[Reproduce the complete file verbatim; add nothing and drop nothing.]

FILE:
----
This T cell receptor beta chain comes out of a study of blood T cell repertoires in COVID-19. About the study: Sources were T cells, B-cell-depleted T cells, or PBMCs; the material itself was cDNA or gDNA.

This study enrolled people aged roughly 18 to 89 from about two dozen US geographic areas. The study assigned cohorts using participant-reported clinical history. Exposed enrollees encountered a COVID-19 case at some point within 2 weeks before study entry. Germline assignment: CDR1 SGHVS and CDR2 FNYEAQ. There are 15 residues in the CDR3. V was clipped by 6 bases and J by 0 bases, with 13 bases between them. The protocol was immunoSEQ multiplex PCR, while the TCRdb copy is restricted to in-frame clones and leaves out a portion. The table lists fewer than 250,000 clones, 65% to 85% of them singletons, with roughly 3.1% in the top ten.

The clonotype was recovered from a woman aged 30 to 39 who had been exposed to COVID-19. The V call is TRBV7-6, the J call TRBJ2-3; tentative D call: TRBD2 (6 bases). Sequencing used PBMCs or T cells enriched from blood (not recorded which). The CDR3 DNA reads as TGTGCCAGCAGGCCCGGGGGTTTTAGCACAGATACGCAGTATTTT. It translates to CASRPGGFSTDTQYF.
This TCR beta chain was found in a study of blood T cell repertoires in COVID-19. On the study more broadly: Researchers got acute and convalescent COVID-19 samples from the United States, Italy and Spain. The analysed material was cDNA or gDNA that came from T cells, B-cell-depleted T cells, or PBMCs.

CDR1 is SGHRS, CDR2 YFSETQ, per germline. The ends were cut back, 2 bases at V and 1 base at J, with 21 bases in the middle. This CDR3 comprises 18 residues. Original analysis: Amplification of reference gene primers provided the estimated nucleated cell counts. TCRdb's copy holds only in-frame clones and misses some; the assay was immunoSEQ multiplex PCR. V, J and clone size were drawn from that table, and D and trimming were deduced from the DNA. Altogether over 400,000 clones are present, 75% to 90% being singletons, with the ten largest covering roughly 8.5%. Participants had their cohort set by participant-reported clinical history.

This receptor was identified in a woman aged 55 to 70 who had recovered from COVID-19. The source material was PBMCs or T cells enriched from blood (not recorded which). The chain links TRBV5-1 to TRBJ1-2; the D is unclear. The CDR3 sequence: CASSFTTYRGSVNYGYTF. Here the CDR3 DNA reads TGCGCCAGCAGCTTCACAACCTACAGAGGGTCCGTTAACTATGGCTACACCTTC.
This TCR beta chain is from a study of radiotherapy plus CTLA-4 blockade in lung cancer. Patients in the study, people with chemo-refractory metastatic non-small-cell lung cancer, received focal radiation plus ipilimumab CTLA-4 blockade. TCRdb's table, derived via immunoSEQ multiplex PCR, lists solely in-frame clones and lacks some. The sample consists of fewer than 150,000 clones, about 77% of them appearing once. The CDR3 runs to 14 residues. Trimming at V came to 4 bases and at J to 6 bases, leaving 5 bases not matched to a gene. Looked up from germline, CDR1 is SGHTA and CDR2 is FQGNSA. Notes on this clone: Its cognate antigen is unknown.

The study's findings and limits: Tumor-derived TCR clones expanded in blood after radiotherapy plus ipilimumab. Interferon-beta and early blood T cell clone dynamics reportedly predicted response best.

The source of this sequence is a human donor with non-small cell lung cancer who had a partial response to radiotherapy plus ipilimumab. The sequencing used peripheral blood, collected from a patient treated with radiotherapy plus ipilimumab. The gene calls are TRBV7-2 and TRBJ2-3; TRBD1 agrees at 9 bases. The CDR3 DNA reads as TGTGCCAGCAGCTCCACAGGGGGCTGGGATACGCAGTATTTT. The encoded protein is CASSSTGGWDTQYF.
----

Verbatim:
This T cell receptor beta chain comes out of a study of blood T cell repertoires in COVID-19. About the study: Sources were T cells, B-cell-depleted T cells, or PBMCs; the material itself was cDNA or gDNA.

This study enrolled people aged roughly 18 to 89 from about two dozen US geographic areas. The study assigned cohorts using participant-reported clinical history. Exposed enrollees encountered a COVID-19 case at some point within 2 weeks before study entry. Germline assignment: CDR1 SGHVS and CDR2 FNYEAQ. There are 15 residues in the CDR3. V was clipped by 6 bases and J by 0 bases, with 13 bases between them. The protocol was immunoSEQ multiplex PCR, while the TCRdb copy is restricted to in-frame clones and leaves out a portion. The table lists fewer than 250,000 clones, 65% to 85% of them singletons, with roughly 3.1% in the top ten.

The clonotype was recovered from a woman aged 30 to 39 who had been exposed to COVID-19. The V call is TRBV7-6, the J call TRBJ2-3; tentative D call: TRBD2 (6 bases). Sequencing used PBMCs or T cells enriched from blood (not recorded which). The CDR3 DNA reads as TGTGCCAGCAGGCCCGGGGGTTTTAGCACAGATACGCAGTATTTT. It translates to CASRPGGFSTDTQYF.
This TCR beta chain was found in a study of blood T cell repertoires in COVID-19. On the study more broadly: Researchers got acute and convalescent COVID-19 samples from the United States, Italy and Spain. The analysed material was cDNA or gDNA that came from T cells, B-cell-depleted T cells, or PBMCs.

CDR1 is SGHRS, CDR2 YFSETQ, per germline. The ends were cut back, 2 bases at V and 1 base at J, with 21 bases in the middle. This CDR3 comprises 18 residues. Original analysis: Amplification of reference gene primers provided the estimated nucleated cell counts. TCRdb's copy holds only in-frame clones and misses some; the assay was immunoSEQ multiplex PCR. V, J and clone size were drawn from that table, and D and trimming were deduced from the DNA. Altogether over 400,000 clones are present, 75% to 90% being singletons, with the ten largest covering roughly 8.5%. Participants had their cohort set by participant-reported clinical history.

This receptor was identified in a woman aged 55 to 70 who had recovered from COVID-19. The source material was PBMCs or T cells enriched from blood (not recorded which). The chain links TRBV5-1 to TRBJ1-2; the D is unclear. The CDR3 sequence: CASSFTTYRGSVNYGYTF. Here the CDR3 DNA reads TGCGCCAGCAGCTTCACAACCTACAGAGGGTCCGTTAACTATGGCTACACCTTC.
This TCR beta chain is from a study of radiotherapy plus CTLA-4 blockade in lung cancer. Patients in the study, people with chemo-refractory metastatic non-small-cell lung cancer, received focal radiation plus ipilimumab CTLA-4 blockade. TCRdb's table, derived via immunoSEQ multiplex PCR, lists solely in-frame clones and lacks some. The sample consists of fewer than 150,000 clones, about 77% of them appearing once. The CDR3 runs to 14 residues. Trimming at V came to 4 bases and at J to 6 bases, leaving 5 bases not matched to a gene. Looked up from germline, CDR1 is SGHTA and CDR2 is FQGNSA. Notes on this clone: Its cognate antigen is unknown.

The study's findings and limits: Tumor-derived TCR clones expanded in blood after radiotherapy plus ipilimumab. Interferon-beta and early blood T cell clone dynamics reportedly predicted response best.

The source of this sequence is a human donor with non-small cell lung cancer who had a partial response to radiotherapy plus ipilimumab. The sequencing used peripheral blood, collected from a patient treated with radiotherapy plus ipilimumab. The gene calls are TRBV7-2 and TRBJ2-3; TRBD1 agrees at 9 bases. The CDR3 DNA reads as TGTGCCAGCAGCTCCACAGGGGGCTGGGATACGCAGTATTTT. The encoded protein is CASSSTGGWDTQYF.